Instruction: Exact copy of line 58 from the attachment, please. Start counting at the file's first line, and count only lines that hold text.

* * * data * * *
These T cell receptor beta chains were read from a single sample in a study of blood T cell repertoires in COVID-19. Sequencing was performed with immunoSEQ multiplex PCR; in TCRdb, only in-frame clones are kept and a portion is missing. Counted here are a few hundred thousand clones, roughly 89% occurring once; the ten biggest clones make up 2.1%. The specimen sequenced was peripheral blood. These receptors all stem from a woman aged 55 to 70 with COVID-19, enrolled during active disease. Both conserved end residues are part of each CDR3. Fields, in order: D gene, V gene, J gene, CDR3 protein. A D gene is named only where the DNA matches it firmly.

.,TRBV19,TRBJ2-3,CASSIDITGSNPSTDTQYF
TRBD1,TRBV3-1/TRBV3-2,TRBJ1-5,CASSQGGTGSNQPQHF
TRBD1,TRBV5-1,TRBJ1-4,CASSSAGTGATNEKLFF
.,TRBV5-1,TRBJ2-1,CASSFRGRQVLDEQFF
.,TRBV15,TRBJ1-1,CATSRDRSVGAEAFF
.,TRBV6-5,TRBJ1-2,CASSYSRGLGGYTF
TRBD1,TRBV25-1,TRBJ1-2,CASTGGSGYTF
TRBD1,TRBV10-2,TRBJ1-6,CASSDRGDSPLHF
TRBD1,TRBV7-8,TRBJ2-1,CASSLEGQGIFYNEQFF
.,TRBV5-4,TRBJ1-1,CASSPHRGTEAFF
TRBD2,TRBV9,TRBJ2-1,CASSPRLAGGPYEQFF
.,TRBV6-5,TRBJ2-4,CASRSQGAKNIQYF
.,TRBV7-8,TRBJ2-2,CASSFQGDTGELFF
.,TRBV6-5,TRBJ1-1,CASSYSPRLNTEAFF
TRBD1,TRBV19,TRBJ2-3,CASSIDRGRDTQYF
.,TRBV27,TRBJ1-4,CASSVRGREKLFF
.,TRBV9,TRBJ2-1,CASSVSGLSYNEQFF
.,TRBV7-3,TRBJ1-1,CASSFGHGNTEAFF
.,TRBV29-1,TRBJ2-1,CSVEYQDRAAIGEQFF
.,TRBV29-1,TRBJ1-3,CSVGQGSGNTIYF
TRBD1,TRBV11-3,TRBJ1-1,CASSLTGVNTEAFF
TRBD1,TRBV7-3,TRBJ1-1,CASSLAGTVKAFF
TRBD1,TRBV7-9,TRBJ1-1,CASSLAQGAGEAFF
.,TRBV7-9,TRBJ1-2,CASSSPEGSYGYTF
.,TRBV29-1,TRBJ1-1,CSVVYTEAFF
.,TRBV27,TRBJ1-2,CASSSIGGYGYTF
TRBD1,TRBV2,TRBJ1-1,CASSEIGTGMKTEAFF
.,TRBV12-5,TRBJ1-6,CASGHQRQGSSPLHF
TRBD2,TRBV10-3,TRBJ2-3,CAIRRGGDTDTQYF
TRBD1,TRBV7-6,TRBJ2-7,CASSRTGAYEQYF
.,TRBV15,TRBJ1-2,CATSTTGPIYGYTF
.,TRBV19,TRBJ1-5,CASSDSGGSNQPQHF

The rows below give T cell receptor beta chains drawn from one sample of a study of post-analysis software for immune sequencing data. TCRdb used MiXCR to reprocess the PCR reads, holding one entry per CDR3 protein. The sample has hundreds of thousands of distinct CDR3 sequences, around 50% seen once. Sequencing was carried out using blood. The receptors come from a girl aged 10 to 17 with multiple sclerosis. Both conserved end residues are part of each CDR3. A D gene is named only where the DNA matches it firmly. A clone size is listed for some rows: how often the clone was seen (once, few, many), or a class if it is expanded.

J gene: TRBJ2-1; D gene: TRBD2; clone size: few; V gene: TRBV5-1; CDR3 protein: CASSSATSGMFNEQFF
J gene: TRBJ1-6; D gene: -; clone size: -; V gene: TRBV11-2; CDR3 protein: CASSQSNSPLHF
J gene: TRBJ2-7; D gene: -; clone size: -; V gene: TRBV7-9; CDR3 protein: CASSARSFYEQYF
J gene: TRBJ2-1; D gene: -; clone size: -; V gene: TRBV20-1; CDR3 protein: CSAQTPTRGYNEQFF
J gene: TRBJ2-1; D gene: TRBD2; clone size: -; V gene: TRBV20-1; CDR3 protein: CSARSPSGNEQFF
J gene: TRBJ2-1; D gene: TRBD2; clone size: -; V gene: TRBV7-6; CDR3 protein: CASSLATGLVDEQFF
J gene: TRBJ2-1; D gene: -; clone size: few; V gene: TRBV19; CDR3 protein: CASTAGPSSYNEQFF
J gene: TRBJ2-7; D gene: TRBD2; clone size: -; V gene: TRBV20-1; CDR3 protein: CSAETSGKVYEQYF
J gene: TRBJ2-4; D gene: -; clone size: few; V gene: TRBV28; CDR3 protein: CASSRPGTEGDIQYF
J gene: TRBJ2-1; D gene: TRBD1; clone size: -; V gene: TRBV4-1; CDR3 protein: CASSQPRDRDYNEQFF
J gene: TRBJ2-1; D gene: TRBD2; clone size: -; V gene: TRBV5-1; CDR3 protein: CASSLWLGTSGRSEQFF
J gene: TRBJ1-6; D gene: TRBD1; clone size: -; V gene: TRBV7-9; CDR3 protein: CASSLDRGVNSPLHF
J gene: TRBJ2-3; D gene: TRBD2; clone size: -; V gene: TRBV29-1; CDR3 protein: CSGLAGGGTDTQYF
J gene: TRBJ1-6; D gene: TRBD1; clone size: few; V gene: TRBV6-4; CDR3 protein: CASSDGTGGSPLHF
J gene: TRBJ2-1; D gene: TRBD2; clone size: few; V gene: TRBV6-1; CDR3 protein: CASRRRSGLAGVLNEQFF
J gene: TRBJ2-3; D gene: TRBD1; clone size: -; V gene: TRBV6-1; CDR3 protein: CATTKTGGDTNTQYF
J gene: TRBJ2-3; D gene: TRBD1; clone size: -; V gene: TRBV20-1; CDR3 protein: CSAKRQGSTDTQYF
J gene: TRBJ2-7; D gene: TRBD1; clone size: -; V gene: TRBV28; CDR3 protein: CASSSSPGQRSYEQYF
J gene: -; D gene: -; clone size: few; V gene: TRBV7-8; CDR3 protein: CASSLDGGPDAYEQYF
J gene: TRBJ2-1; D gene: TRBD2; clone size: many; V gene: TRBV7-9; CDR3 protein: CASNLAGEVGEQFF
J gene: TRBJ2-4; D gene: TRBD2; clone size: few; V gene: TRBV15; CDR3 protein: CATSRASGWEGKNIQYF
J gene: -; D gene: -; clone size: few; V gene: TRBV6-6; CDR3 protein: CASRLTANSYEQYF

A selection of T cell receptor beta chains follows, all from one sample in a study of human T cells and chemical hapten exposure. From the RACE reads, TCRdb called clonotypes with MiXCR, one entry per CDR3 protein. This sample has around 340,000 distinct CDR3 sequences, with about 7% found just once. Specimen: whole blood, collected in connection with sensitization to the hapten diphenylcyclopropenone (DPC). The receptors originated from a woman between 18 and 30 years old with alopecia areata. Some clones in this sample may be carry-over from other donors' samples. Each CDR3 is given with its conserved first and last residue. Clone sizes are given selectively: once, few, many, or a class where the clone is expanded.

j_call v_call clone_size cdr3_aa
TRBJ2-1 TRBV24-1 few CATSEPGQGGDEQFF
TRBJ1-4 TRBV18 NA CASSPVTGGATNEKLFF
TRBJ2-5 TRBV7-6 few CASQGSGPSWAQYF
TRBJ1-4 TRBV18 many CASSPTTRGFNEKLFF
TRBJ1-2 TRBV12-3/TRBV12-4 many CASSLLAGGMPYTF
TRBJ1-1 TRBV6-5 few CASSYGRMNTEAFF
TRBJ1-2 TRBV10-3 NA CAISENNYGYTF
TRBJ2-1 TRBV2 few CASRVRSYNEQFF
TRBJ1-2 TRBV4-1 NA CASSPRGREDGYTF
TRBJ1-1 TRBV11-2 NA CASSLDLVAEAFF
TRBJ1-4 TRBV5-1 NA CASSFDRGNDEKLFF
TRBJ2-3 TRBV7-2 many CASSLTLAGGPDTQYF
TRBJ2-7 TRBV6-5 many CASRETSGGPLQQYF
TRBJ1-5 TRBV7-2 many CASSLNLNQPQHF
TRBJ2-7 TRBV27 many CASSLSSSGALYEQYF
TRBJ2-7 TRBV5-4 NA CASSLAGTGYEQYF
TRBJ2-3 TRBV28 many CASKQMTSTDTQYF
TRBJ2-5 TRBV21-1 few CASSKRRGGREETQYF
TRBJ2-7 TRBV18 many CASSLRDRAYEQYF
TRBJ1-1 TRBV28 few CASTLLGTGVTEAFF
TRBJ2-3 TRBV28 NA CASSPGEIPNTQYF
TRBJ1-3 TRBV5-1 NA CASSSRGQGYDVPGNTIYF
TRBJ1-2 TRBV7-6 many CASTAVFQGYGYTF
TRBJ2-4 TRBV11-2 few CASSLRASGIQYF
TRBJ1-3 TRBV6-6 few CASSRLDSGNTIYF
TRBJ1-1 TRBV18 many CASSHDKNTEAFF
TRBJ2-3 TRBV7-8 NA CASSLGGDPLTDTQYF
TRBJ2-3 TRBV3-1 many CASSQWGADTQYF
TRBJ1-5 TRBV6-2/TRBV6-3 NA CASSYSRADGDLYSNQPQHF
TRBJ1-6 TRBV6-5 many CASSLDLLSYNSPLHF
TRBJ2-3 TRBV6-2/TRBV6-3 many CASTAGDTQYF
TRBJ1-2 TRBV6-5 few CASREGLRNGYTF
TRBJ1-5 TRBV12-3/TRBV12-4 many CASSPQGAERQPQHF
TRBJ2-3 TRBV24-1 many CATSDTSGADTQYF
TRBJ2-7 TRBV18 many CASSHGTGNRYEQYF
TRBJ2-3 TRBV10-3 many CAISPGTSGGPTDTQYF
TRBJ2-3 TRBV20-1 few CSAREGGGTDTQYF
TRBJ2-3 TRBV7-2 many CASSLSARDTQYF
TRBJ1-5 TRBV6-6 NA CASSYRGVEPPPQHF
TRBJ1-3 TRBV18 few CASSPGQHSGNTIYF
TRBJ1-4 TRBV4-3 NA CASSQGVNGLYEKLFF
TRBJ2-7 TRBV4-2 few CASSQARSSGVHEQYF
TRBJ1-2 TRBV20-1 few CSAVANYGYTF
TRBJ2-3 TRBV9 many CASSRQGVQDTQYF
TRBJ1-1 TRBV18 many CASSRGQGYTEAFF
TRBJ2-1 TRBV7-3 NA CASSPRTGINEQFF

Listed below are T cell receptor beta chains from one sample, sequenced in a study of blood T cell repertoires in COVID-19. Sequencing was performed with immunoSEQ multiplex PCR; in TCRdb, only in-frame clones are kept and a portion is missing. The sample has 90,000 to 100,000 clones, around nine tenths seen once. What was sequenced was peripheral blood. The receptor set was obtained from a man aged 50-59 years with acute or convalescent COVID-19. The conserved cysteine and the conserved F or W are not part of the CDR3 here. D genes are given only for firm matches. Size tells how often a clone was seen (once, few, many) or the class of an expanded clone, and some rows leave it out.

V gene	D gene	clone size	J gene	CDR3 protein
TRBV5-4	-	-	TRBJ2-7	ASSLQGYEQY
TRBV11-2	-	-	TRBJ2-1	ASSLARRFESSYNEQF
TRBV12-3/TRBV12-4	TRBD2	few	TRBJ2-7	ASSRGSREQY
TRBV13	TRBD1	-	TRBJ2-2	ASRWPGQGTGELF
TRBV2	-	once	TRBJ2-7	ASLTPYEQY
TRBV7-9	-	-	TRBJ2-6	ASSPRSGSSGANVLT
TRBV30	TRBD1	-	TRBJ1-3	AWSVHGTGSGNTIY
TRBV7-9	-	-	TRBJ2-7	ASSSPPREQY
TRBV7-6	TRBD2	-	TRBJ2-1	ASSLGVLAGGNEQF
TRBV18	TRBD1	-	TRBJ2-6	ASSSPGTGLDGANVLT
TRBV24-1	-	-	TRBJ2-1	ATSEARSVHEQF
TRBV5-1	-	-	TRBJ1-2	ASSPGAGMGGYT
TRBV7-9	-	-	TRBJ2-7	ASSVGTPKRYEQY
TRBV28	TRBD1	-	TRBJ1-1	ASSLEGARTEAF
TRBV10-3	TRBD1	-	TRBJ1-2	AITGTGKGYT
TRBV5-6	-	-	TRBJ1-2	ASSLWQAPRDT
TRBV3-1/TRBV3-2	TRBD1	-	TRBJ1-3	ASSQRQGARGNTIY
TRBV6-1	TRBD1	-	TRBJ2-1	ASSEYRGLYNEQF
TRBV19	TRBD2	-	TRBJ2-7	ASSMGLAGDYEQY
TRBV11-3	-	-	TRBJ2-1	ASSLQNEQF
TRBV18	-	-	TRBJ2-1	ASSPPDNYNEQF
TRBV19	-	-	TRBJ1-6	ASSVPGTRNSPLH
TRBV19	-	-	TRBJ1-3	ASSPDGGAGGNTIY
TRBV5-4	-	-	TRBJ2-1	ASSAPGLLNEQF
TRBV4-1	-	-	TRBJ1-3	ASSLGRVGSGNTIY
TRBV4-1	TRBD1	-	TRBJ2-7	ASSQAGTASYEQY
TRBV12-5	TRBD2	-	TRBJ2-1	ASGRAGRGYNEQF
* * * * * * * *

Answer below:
j_call v_call clone_size cdr3_aa